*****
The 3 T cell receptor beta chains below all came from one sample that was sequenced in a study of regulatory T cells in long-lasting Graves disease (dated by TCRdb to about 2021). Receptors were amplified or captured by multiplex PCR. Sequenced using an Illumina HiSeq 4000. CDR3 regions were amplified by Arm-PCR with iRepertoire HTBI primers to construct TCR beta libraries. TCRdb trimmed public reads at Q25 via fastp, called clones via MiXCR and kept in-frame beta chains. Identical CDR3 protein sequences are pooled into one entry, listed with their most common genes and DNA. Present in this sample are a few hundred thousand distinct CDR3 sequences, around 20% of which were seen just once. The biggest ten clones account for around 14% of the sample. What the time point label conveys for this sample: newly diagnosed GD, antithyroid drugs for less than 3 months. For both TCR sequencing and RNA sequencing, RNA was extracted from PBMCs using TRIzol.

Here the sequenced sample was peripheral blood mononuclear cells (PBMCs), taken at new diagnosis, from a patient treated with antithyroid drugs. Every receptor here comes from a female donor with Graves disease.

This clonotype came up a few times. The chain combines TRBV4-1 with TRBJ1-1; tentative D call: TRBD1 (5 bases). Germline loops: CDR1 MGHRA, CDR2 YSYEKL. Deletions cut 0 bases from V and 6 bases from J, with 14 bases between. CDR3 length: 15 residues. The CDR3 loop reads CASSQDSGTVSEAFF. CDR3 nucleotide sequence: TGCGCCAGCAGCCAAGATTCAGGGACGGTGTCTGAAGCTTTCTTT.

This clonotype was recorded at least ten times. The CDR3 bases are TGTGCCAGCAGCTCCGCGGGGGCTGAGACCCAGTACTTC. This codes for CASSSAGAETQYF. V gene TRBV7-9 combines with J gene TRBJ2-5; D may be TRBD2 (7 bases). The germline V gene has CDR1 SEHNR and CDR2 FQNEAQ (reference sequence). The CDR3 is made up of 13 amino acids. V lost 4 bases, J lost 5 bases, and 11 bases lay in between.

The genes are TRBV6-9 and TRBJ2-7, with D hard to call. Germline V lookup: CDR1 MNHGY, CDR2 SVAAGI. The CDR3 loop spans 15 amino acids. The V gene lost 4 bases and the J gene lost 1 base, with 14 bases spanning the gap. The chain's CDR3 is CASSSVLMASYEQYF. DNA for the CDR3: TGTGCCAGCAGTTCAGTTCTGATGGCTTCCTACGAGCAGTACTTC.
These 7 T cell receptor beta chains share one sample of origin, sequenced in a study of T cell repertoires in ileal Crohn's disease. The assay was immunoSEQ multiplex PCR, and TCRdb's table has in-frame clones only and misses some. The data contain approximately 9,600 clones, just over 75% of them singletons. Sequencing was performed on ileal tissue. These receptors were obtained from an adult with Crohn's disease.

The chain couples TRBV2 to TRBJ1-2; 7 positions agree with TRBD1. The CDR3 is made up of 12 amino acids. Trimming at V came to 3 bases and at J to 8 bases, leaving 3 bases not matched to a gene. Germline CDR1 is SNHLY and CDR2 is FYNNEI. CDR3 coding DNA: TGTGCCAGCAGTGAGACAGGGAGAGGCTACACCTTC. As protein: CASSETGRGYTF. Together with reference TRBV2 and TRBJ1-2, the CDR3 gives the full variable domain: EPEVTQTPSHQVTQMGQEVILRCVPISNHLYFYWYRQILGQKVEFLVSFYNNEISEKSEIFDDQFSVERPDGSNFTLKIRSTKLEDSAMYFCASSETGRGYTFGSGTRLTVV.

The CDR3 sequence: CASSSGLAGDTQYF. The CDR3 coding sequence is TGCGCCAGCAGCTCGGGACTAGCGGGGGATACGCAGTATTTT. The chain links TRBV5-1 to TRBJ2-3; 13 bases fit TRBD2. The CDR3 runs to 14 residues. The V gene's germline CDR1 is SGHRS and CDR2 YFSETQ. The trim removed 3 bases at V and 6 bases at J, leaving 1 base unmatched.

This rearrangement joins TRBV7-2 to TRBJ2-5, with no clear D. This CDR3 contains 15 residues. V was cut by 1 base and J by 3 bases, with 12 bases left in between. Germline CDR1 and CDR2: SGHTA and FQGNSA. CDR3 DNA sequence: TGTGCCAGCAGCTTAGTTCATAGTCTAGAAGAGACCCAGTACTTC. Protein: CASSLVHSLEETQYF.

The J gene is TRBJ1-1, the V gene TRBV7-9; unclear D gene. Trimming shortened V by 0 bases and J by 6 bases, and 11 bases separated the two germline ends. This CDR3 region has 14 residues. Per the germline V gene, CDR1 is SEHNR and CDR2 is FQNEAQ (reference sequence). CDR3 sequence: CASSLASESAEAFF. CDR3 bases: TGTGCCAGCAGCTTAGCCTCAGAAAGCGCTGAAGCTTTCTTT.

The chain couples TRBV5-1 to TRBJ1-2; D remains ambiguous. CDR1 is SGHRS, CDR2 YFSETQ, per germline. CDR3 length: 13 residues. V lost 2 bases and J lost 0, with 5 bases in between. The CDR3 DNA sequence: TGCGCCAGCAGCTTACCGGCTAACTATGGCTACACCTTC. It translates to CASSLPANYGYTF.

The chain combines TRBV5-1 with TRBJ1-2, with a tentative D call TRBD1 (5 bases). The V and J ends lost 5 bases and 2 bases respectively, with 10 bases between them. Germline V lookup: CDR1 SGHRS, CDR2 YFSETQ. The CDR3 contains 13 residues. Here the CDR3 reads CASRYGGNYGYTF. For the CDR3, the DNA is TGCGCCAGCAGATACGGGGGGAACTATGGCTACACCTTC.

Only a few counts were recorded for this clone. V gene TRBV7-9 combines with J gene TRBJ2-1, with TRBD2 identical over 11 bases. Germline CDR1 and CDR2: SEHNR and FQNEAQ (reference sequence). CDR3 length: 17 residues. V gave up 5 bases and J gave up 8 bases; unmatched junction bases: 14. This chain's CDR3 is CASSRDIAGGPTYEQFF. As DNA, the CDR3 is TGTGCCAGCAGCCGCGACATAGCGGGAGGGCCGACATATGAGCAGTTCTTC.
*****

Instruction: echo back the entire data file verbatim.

The 3 T cell receptor beta chains below all came from one sample that was sequenced in a study of regulatory T cells in long-lasting Graves disease (dated by TCRdb to about 2021). Receptors were amplified or captured by multiplex PCR. Sequenced using an Illumina HiSeq 4000. CDR3 regions were amplified by Arm-PCR with iRepertoire HTBI primers to construct TCR beta libraries. TCRdb trimmed public reads at Q25 via fastp, called clones via MiXCR and kept in-frame beta chains. Identical CDR3 protein sequences are pooled into one entry, listed with their most common genes and DNA. Present in this sample are a few hundred thousand distinct CDR3 sequences, around 20% of which were seen just once. The biggest ten clones account for around 14% of the sample. What the time point label conveys for this sample: newly diagnosed GD, antithyroid drugs for less than 3 months. For both TCR sequencing and RNA sequencing, RNA was extracted from PBMCs using TRIzol.

Here the sequenced sample was peripheral blood mononuclear cells (PBMCs), taken at new diagnosis, from a patient treated with antithyroid drugs. Every receptor here comes from a female donor with Graves disease.

This clonotype came up a few times. The chain combines TRBV4-1 with TRBJ1-1; tentative D call: TRBD1 (5 bases). Germline loops: CDR1 MGHRA, CDR2 YSYEKL. Deletions cut 0 bases from V and 6 bases from J, with 14 bases between. CDR3 length: 15 residues. The CDR3 loop reads CASSQDSGTVSEAFF. CDR3 nucleotide sequence: TGCGCCAGCAGCCAAGATTCAGGGACGGTGTCTGAAGCTTTCTTT.

This clonotype was recorded at least ten times. The CDR3 bases are TGTGCCAGCAGCTCCGCGGGGGCTGAGACCCAGTACTTC. This codes for CASSSAGAETQYF. V gene TRBV7-9 combines with J gene TRBJ2-5; D may be TRBD2 (7 bases). The germline V gene has CDR1 SEHNR and CDR2 FQNEAQ (reference sequence). The CDR3 is made up of 13 amino acids. V lost 4 bases, J lost 5 bases, and 11 bases lay in between.

The genes are TRBV6-9 and TRBJ2-7, with D hard to call. Germline V lookup: CDR1 MNHGY, CDR2 SVAAGI. The CDR3 loop spans 15 amino acids. The V gene lost 4 bases and the J gene lost 1 base, with 14 bases spanning the gap. The chain's CDR3 is CASSSVLMASYEQYF. DNA for the CDR3: TGTGCCAGCAGTTCAGTTCTGATGGCTTCCTACGAGCAGTACTTC.
These 7 T cell receptor beta chains share one sample of origin, sequenced in a study of T cell repertoires in ileal Crohn's disease. The assay was immunoSEQ multiplex PCR, and TCRdb's table has in-frame clones only and misses some. The data contain approximately 9,600 clones, just over 75% of them singletons. Sequencing was performed on ileal tissue. These receptors were obtained from an adult with Crohn's disease.

The chain couples TRBV2 to TRBJ1-2; 7 positions agree with TRBD1. The CDR3 is made up of 12 amino acids. Trimming at V came to 3 bases and at J to 8 bases, leaving 3 bases not matched to a gene. Germline CDR1 is SNHLY and CDR2 is FYNNEI. CDR3 coding DNA: TGTGCCAGCAGTGAGACAGGGAGAGGCTACACCTTC. As protein: CASSETGRGYTF. Together with reference TRBV2 and TRBJ1-2, the CDR3 gives the full variable domain: EPEVTQTPSHQVTQMGQEVILRCVPISNHLYFYWYRQILGQKVEFLVSFYNNEISEKSEIFDDQFSVERPDGSNFTLKIRSTKLEDSAMYFCASSETGRGYTFGSGTRLTVV.

The CDR3 sequence: CASSSGLAGDTQYF. The CDR3 coding sequence is TGCGCCAGCAGCTCGGGACTAGCGGGGGATACGCAGTATTTT. The chain links TRBV5-1 to TRBJ2-3; 13 bases fit TRBD2. The CDR3 runs to 14 residues. The V gene's germline CDR1 is SGHRS and CDR2 YFSETQ. The trim removed 3 bases at V and 6 bases at J, leaving 1 base unmatched.

This rearrangement joins TRBV7-2 to TRBJ2-5, with no clear D. This CDR3 contains 15 residues. V was cut by 1 base and J by 3 bases, with 12 bases left in between. Germline CDR1 and CDR2: SGHTA and FQGNSA. CDR3 DNA sequence: TGTGCCAGCAGCTTAGTTCATAGTCTAGAAGAGACCCAGTACTTC. Protein: CASSLVHSLEETQYF.

The J gene is TRBJ1-1, the V gene TRBV7-9; unclear D gene. Trimming shortened V by 0 bases and J by 6 bases, and 11 bases separated the two germline ends. This CDR3 region has 14 residues. Per the germline V gene, CDR1 is SEHNR and CDR2 is FQNEAQ (reference sequence). CDR3 sequence: CASSLASESAEAFF. CDR3 bases: TGTGCCAGCAGCTTAGCCTCAGAAAGCGCTGAAGCTTTCTTT.

The chain couples TRBV5-1 to TRBJ1-2; D remains ambiguous. CDR1 is SGHRS, CDR2 YFSETQ, per germline. CDR3 length: 13 residues. V lost 2 bases and J lost 0, with 5 bases in between. The CDR3 DNA sequence: TGCGCCAGCAGCTTACCGGCTAACTATGGCTACACCTTC. It translates to CASSLPANYGYTF.

The chain combines TRBV5-1 with TRBJ1-2, with a tentative D call TRBD1 (5 bases). The V and J ends lost 5 bases and 2 bases respectively, with 10 bases between them. Germline V lookup: CDR1 SGHRS, CDR2 YFSETQ. The CDR3 contains 13 residues. Here the CDR3 reads CASRYGGNYGYTF. For the CDR3, the DNA is TGCGCCAGCAGATACGGGGGGAACTATGGCTACACCTTC.

Only a few counts were recorded for this clone. V gene TRBV7-9 combines with J gene TRBJ2-1, with TRBD2 identical over 11 bases. Germline CDR1 and CDR2: SEHNR and FQNEAQ (reference sequence). CDR3 length: 17 residues. V gave up 5 bases and J gave up 8 bases; unmatched junction bases: 14. This chain's CDR3 is CASSRDIAGGPTYEQFF. As DNA, the CDR3 is TGTGCCAGCAGCCGCGACATAGCGGGAGGGCCGACATATGAGCAGTTCTTC.